Lack of affordable housing scheme could delay 1,600 homes
€600m development in Dublin cannot proceed until Government sets up scheme
The ‘mixed tenure’ developments have been designated for 50 per cent private homes, 30 per cent social housing and 20 per cent affordable housing. Photograph: Jason Alden/Bloomberg
The Government’s failure to establish an affordable housing scheme could delay the €600 million development of more than 1,600 homes in Dublin, it has emerged.
Dublin City Council is ready to go to tender for the development of 1,644 homes at three sites it owns in the city, according to a report from its housing department.
The “mixed tenure” developments at O’Devaney Gardens, St Michael’s Estate and Oscar Traynor Road have been designated for 50 per cent private homes, 30 per cent social housing and 20 per cent affordable housing.
However, the council said that despite a commitment from the Government to establish an affordable housing scheme, no such scheme yet exists and further delays to setting up a scheme will “necessarily result in delays to the procurement” of the new homes.
The State funded affordable housing scheme, which allowed first-time buyers on lower incomes to buy homes at a discount, was discontinued in 2011. The introduction of a new scheme was announced almost two years ago as part of budget 2016, but no scheme has been set up.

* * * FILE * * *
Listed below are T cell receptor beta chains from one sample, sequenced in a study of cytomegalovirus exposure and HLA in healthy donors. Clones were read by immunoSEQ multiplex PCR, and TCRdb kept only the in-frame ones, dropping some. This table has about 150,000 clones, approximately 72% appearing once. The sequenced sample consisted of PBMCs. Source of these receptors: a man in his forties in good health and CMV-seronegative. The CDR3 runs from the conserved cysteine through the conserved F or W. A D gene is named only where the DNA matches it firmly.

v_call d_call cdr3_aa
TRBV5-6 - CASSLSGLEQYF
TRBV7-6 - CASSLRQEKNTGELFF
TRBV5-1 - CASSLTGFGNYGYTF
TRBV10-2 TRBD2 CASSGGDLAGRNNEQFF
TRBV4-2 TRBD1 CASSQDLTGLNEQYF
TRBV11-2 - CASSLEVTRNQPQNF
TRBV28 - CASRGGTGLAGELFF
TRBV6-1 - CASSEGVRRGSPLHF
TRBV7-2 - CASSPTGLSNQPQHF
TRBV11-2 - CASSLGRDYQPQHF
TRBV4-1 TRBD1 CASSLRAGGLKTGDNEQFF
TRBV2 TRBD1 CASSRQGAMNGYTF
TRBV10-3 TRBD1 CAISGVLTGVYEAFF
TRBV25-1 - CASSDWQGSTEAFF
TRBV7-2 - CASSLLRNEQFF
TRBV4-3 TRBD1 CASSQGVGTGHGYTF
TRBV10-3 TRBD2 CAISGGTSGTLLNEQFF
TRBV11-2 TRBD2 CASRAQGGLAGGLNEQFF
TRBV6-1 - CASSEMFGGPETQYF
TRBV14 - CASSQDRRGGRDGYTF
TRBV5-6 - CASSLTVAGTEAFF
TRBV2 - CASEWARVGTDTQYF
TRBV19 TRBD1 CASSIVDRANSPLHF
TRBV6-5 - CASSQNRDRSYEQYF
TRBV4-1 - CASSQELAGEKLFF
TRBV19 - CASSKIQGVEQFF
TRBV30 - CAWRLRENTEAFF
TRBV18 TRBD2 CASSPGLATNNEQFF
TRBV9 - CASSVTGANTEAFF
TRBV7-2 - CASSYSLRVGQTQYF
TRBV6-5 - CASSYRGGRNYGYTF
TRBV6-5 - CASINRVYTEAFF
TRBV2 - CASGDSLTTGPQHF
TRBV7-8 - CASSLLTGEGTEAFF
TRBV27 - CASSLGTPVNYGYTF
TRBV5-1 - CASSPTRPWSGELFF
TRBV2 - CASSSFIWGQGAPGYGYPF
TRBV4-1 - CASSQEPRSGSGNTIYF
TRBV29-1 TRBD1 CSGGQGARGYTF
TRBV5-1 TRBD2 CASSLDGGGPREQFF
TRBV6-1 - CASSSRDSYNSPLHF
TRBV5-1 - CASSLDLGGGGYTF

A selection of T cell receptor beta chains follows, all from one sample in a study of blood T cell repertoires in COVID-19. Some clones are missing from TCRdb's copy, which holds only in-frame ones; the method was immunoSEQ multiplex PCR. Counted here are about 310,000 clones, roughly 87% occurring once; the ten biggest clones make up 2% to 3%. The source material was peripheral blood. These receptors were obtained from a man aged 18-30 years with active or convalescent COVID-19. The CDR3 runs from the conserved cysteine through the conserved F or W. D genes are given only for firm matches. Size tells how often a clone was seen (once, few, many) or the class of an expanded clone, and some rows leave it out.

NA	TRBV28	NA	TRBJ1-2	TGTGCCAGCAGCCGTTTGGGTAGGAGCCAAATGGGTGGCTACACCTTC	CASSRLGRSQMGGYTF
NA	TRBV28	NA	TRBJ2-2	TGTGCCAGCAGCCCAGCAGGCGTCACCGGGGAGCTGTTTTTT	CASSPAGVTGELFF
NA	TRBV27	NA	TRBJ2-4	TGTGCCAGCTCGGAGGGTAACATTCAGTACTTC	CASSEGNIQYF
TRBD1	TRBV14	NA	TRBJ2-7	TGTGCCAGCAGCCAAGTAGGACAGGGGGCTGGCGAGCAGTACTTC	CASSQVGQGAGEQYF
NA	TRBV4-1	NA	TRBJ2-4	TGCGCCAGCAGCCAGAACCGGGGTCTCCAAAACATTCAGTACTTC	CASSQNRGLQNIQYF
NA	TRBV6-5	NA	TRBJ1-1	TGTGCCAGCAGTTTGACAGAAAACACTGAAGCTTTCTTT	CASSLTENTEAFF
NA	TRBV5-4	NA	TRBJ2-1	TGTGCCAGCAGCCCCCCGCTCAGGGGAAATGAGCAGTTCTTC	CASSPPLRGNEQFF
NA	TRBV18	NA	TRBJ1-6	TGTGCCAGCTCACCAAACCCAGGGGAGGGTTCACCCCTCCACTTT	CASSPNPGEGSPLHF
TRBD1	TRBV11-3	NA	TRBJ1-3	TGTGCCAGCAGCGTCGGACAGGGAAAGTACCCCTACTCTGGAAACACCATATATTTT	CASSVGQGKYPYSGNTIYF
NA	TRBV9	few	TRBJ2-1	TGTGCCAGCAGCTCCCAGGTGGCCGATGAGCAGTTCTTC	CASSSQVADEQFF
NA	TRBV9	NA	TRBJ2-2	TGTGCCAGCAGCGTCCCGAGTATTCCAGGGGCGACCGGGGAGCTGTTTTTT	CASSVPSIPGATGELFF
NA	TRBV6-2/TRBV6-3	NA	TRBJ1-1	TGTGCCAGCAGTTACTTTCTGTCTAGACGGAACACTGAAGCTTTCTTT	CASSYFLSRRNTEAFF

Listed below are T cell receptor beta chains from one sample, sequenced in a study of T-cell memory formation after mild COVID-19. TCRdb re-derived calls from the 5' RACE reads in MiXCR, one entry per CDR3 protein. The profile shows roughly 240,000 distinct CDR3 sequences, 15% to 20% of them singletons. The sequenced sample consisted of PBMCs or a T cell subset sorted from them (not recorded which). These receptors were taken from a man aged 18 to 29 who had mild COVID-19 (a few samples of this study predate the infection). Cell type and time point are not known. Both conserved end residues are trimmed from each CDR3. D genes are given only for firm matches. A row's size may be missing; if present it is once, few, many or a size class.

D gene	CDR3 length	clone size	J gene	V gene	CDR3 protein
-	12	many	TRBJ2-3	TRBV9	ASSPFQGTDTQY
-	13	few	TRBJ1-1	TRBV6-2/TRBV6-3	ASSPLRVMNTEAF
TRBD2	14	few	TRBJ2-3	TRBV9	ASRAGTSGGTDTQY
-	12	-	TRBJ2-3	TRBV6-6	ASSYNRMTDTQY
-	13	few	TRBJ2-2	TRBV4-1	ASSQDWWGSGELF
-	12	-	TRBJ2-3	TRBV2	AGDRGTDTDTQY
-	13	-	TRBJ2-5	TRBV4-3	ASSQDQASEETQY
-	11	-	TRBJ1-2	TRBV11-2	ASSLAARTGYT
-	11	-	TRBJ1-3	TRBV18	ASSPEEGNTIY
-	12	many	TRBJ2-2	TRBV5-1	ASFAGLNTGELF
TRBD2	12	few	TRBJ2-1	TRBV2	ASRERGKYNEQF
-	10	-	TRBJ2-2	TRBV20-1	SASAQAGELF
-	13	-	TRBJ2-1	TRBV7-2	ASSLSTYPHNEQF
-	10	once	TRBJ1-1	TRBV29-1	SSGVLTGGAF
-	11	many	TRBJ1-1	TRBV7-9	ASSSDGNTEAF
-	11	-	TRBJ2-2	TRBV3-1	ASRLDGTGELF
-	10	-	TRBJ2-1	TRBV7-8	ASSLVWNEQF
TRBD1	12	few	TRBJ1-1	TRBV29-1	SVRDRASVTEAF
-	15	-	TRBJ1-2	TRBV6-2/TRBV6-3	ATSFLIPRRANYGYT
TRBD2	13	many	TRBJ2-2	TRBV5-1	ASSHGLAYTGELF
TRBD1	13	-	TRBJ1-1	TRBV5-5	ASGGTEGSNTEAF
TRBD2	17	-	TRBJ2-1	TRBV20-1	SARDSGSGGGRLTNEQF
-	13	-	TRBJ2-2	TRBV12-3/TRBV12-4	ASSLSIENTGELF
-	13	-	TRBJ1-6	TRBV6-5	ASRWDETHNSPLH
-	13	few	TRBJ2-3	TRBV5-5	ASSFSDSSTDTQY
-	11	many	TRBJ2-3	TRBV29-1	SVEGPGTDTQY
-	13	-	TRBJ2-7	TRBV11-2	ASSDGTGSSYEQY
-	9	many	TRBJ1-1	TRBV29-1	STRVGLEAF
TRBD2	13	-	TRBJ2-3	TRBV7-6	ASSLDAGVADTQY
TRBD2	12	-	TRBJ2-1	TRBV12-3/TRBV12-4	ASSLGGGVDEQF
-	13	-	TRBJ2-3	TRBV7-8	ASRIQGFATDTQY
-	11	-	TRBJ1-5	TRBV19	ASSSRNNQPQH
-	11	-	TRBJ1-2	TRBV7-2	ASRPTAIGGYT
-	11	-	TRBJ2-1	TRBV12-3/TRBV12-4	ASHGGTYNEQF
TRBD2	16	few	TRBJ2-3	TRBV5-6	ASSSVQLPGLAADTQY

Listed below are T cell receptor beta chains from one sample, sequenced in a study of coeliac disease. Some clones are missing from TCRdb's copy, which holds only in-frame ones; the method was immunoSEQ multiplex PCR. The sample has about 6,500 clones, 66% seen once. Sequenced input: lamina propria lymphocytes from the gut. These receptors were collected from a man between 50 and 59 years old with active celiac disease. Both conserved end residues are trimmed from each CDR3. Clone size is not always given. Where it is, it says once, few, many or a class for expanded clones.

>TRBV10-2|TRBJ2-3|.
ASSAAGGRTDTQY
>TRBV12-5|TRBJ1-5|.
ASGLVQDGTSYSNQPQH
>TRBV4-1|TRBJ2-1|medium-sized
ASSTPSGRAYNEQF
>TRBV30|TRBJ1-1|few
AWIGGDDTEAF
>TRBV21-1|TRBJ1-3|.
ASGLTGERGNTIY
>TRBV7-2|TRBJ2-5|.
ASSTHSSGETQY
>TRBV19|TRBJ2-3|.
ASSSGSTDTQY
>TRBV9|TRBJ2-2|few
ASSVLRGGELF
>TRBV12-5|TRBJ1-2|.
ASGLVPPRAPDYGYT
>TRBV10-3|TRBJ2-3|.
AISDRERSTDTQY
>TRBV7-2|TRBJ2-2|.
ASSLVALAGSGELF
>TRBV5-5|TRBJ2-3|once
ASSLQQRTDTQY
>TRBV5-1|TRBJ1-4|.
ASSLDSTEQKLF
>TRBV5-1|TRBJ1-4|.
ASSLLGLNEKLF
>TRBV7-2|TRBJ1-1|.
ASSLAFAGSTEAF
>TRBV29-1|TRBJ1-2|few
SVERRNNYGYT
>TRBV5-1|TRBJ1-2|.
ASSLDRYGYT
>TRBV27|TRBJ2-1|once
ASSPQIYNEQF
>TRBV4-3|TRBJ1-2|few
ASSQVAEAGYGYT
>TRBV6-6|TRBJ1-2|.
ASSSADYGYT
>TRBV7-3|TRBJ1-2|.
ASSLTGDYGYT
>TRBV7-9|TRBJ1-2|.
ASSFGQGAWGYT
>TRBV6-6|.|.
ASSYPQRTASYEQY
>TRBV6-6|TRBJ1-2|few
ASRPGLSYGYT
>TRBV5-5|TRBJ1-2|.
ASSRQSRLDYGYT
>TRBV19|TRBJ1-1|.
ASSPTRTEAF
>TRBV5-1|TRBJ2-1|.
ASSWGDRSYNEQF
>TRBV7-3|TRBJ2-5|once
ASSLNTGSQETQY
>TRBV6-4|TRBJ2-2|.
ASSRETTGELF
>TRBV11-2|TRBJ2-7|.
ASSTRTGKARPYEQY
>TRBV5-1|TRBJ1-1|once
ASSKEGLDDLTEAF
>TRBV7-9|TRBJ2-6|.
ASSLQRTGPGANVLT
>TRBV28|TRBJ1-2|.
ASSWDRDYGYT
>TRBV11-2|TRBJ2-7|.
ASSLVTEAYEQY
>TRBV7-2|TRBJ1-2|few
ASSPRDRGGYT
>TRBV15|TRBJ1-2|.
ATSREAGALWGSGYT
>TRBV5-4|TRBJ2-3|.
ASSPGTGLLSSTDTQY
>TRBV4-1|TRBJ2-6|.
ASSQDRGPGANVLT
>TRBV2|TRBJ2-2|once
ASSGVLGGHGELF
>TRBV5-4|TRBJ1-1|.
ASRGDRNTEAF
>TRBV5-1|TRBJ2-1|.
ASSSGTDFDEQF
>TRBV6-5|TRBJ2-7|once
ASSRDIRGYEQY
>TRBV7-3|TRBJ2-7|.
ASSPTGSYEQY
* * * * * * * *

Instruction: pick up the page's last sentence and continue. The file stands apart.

The agreement that 20 per cent of the houses and apartments, approximately 330 homes over the three sites, would be affordable housing “was done in the context of an expectation that some type of a national affordable housing scheme would be introduced by Government,” the council said. “No such scheme has been introduced.”
The council is ready to put the schemes to the market and wants to award contracts for the three sites, on a staggered basis starting with O’Devaney Gardens, by the end of the year. However it said major questions remain concerning the affordable housing element.
“An essential step and one which the Housing Land Initiative team have spent much energy and effort exploring, is to define, agree, negotiate, etc an affordable tenure: how would it work? Who is eligible? Who pays? And how can it be incorporated into the procurement process and eventually into the delivery agreement with the winning bidder,” the council said.
“The entire procurement process will be dependent on successfully designing a scheme which answers the above questions, so any delay in defining a scheme will necessarily result in delays to the procurement process,” it said.
Former council flats
Two of the sites – O’Devaney Gardens in Dublin 7 and St Michael’s Estate in Inchicore – are former council flat estates. At O’Devaney Gardens, 584 homes are planned, 101 of which will be houses, with the rest apartments in blocks of four to five storeys. The council plans 422 more homes at St Michael’s Estate, all of which will be apartments or duplexes.
The largest plot, 17 hectares at the Santry end of Oscar Traynor Road, is not a former social housing development, but was bought by the council in the 1980s and has been the subject of several proposals that never came to fruition.
It has been designated for 640 homes, more than 80 per cent of which will be apartments, including some duplex units, in blocks of up to six storeys.